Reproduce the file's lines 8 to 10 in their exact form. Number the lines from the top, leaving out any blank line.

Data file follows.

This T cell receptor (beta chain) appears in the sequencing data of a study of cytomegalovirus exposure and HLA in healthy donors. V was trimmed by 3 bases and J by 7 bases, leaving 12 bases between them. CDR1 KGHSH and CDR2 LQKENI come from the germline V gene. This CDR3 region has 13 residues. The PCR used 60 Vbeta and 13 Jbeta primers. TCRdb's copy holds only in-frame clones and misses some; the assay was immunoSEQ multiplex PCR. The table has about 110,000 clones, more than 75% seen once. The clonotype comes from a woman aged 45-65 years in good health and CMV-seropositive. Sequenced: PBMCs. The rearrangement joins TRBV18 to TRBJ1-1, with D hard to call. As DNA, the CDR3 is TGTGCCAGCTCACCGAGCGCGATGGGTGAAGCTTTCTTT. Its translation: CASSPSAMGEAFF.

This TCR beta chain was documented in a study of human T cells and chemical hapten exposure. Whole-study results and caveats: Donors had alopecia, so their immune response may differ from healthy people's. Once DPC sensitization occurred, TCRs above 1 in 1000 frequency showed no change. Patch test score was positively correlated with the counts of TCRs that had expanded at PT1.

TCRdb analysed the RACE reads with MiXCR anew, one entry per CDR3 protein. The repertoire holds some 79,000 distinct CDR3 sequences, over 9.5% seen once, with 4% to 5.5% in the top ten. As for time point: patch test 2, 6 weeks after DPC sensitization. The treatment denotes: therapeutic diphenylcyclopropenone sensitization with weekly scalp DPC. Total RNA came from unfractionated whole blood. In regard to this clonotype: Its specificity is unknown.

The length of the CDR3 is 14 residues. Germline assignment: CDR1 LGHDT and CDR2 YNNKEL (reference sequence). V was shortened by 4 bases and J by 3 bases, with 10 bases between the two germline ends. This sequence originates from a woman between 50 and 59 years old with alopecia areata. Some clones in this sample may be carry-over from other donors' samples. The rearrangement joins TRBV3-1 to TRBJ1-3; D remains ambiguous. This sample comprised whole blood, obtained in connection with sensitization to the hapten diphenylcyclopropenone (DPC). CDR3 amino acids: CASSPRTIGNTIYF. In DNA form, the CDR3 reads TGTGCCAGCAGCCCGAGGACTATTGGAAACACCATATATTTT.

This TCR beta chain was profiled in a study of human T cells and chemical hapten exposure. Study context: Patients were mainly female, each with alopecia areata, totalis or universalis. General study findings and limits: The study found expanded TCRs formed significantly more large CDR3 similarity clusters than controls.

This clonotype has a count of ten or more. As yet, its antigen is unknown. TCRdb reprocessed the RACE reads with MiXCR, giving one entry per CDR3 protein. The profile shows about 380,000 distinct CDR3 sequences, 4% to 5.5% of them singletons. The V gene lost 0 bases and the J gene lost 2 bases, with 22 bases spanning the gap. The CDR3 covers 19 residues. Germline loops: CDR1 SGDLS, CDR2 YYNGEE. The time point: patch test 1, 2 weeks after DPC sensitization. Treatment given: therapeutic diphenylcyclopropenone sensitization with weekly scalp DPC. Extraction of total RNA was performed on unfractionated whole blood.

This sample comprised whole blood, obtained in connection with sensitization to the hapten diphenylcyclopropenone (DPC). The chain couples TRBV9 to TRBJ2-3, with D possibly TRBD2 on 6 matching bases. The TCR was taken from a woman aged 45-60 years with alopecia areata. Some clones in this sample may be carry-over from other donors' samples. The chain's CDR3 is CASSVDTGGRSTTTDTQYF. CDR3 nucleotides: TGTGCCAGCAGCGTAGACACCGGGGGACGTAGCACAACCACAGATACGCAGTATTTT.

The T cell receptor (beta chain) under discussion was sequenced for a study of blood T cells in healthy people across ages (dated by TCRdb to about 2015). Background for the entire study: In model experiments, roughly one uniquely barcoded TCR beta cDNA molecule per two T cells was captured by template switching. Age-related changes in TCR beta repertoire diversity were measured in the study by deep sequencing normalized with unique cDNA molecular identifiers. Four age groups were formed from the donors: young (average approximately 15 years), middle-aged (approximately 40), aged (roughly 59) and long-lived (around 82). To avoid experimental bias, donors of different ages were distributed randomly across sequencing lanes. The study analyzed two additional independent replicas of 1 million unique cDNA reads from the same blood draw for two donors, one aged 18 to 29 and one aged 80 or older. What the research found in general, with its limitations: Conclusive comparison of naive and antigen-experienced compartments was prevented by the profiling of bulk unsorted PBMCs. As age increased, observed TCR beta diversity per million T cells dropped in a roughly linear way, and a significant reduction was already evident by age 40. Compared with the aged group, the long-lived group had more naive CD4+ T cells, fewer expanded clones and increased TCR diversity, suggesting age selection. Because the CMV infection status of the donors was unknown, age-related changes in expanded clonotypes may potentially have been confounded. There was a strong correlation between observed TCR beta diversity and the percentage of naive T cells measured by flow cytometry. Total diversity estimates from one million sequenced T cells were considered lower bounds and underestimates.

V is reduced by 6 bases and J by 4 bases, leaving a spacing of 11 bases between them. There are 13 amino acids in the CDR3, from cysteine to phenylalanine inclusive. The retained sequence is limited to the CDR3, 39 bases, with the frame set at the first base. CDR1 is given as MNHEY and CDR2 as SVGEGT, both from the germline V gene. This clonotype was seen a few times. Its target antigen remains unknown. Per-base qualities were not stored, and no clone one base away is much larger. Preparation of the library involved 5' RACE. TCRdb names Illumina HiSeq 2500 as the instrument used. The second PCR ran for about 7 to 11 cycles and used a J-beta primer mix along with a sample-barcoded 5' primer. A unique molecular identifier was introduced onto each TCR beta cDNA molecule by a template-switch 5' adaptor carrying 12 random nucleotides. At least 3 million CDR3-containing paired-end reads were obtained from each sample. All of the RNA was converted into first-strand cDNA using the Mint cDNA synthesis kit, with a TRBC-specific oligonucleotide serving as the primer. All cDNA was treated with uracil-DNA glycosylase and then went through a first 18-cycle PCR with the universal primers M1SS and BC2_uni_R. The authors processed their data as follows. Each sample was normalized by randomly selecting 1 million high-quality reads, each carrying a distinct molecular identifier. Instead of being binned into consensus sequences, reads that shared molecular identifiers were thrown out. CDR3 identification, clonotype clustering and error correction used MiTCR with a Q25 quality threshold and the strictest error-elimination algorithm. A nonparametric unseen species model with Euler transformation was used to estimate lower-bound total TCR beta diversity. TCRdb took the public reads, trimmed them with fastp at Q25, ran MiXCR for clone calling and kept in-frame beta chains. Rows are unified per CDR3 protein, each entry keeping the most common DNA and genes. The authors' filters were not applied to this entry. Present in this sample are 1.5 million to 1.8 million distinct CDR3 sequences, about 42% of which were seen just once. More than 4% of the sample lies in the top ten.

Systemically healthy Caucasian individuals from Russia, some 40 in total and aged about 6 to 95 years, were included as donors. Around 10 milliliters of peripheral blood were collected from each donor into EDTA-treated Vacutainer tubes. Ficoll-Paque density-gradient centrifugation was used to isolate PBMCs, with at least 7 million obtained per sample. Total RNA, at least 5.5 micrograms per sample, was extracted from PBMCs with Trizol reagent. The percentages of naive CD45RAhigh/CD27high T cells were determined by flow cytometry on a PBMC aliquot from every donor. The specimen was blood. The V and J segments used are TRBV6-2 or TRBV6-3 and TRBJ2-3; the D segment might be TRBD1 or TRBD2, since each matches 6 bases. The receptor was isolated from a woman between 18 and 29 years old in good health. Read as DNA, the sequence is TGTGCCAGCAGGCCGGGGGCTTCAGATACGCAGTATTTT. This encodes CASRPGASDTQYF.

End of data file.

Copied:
The T cell receptor (beta chain) under discussion was sequenced for a study of blood T cells in healthy people across ages (dated by TCRdb to about 2015). Background for the entire study: In model experiments, roughly one uniquely barcoded TCR beta cDNA molecule per two T cells was captured by template switching. Age-related changes in TCR beta repertoire diversity were measured in the study by deep sequencing normalized with unique cDNA molecular identifiers. Four age groups were formed from the donors: young (average approximately 15 years), middle-aged (approximately 40), aged (roughly 59) and long-lived (around 82). To avoid experimental bias, donors of different ages were distributed randomly across sequencing lanes. The study analyzed two additional independent replicas of 1 million unique cDNA reads from the same blood draw for two donors, one aged 18 to 29 and one aged 80 or older. What the research found in general, with its limitations: Conclusive comparison of naive and antigen-experienced compartments was prevented by the profiling of bulk unsorted PBMCs. As age increased, observed TCR beta diversity per million T cells dropped in a roughly linear way, and a significant reduction was already evident by age 40. Compared with the aged group, the long-lived group had more naive CD4+ T cells, fewer expanded clones and increased TCR diversity, suggesting age selection. Because the CMV infection status of the donors was unknown, age-related changes in expanded clonotypes may potentially have been confounded. There was a strong correlation between observed TCR beta diversity and the percentage of naive T cells measured by flow cytometry. Total diversity estimates from one million sequenced T cells were considered lower bounds and underestimates.

V is reduced by 6 bases and J by 4 bases, leaving a spacing of 11 bases between them. There are 13 amino acids in the CDR3, from cysteine to phenylalanine inclusive. The retained sequence is limited to the CDR3, 39 bases, with the frame set at the first base. CDR1 is given as MNHEY and CDR2 as SVGEGT, both from the germline V gene. This clonotype was seen a few times. Its target antigen remains unknown. Per-base qualities were not stored, and no clone one base away is much larger. Preparation of the library involved 5' RACE. TCRdb names Illumina HiSeq 2500 as the instrument used. The second PCR ran for about 7 to 11 cycles and used a J-beta primer mix along with a sample-barcoded 5' primer. A unique molecular identifier was introduced onto each TCR beta cDNA molecule by a template-switch 5' adaptor carrying 12 random nucleotides. At least 3 million CDR3-containing paired-end reads were obtained from each sample. All of the RNA was converted into first-strand cDNA using the Mint cDNA synthesis kit, with a TRBC-specific oligonucleotide serving as the primer. All cDNA was treated with uracil-DNA glycosylase and then went through a first 18-cycle PCR with the universal primers M1SS and BC2_uni_R. The authors processed their data as follows. Each sample was normalized by randomly selecting 1 million high-quality reads, each carrying a distinct molecular identifier. Instead of being binned into consensus sequences, reads that shared molecular identifiers were thrown out. CDR3 identification, clonotype clustering and error correction used MiTCR with a Q25 quality threshold and the strictest error-elimination algorithm. A nonparametric unseen species model with Euler transformation was used to estimate lower-bound total TCR beta diversity. TCRdb took the public reads, trimmed them with fastp at Q25, ran MiXCR for clone calling and kept in-frame beta chains. Rows are unified per CDR3 protein, each entry keeping the most common DNA and genes. The authors' filters were not applied to this entry. Present in this sample are 1.5 million to 1.8 million distinct CDR3 sequences, about 42% of which were seen just once. More than 4% of the sample lies in the top ten.

Systemically healthy Caucasian individuals from Russia, some 40 in total and aged about 6 to 95 years, were included as donors. Around 10 milliliters of peripheral blood were collected from each donor into EDTA-treated Vacutainer tubes. Ficoll-Paque density-gradient centrifugation was used to isolate PBMCs, with at least 7 million obtained per sample. Total RNA, at least 5.5 micrograms per sample, was extracted from PBMCs with Trizol reagent. The percentages of naive CD45RAhigh/CD27high T cells were determined by flow cytometry on a PBMC aliquot from every donor. The specimen was blood. The V and J segments used are TRBV6-2 or TRBV6-3 and TRBJ2-3; the D segment might be TRBD1 or TRBD2, since each matches 6 bases. The receptor was isolated from a woman between 18 and 29 years old in good health. Read as DNA, the sequence is TGTGCCAGCAGGCCGGGGGCTTCAGATACGCAGTATTTT. This encodes CASRPGASDTQYF.